Auburn Bear Shooting Justified, Department of Fish and Wildlife Says

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A Department of Fish and Wildlife ranger says a man who shot and killed a female bear that had eaten his chickens was justified in shooting it.

The bear lay in the street on Saturday after it was shot at least twice by a man who didn't want to identify himself. He said the bear threatened him and his dog on Saturday morning, and he fired on it when it came back an hour later.

He told FOX40 that it was in self-defense.

Marguerite Bailey who lives across the street, first reported the bear to authorities that morning after she saw it lounging on her driveway. A dead chicken was nearby.

"He was just laying there, feathers all over his face," Bailey said.

Bailey said at no time did she feel threatened by the animal. The bear sauntered away when she opened her garage door.

Deborah Denny said the bear liked to rest in a large oak tree in her backyard. She said bears and other wildlife are no strangers to the neighborhood, which is just a few blocks from a steep canyon in Auburn.

She said the shooter sometimes leaves his chickens to roam the streets.

"We didn't have any fear of this bear, so (we) kind of feel that he just wanted chickens, and maybe it was a little much to shoot him," Denny said.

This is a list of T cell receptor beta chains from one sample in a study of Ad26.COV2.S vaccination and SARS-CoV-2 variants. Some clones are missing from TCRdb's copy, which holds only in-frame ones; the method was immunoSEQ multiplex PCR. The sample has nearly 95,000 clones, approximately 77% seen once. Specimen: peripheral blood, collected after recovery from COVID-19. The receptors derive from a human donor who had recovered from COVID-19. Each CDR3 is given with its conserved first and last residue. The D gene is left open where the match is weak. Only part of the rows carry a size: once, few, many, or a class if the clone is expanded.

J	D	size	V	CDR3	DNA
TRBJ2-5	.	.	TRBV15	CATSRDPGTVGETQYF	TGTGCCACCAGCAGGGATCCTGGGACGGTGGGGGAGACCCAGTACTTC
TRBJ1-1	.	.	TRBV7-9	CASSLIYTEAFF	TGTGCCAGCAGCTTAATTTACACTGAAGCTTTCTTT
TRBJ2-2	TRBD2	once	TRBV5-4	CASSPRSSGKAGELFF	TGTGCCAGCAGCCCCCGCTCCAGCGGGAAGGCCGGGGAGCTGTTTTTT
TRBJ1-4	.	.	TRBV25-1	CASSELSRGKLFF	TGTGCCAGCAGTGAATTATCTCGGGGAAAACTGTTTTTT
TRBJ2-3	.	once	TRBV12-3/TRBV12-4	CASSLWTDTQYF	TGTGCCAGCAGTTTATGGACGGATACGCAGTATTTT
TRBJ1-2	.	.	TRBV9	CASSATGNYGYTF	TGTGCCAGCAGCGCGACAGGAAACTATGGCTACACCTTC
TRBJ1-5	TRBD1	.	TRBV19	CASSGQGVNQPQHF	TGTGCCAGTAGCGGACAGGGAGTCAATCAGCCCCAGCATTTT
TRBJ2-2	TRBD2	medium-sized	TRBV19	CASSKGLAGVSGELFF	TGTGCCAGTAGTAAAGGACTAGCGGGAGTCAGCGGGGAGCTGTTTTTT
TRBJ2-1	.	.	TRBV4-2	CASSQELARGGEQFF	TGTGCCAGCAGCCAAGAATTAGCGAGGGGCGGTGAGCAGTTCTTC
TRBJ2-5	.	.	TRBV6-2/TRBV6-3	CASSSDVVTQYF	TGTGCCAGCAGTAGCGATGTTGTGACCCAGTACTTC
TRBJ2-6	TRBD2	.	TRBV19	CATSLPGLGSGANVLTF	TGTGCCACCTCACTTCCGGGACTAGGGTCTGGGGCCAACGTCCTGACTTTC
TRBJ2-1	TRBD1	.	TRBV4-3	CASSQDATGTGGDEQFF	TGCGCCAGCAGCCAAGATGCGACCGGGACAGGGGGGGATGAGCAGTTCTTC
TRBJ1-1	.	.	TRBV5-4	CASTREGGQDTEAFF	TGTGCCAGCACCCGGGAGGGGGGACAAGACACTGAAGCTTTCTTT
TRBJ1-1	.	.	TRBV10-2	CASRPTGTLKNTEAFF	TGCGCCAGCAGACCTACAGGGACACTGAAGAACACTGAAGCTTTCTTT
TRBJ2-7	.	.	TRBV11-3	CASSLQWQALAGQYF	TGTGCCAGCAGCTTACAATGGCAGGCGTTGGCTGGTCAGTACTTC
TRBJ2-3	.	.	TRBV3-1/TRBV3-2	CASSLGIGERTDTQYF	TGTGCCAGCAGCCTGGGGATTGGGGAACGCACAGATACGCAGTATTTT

But Denny also says she didn't witness the shooting and it was possible the man felt threatened.

Bailey feels the man was within his rights.

"Can't you protect your own property?" Bailey said.

Fish and Wildlife Game Warden Patrick Foy said a person who kills a bear after violating rules on leaving garbage unsecured is subject to prosecution.

But that doesn't apply to people who leave their chickens to roam the neighborhood because people have a right to protect their livestock from predators.

"After an investigation the case is closed. The man did the right thing and the shooting was justified," Foy.

Foy said the same bear had generated 15 complaints by neighbors in just the month of July, and because their behavior is unpredictable it posed a danger to residents.

Bear advocates say they are generally after an easy meal and usually pose no threat to humans.


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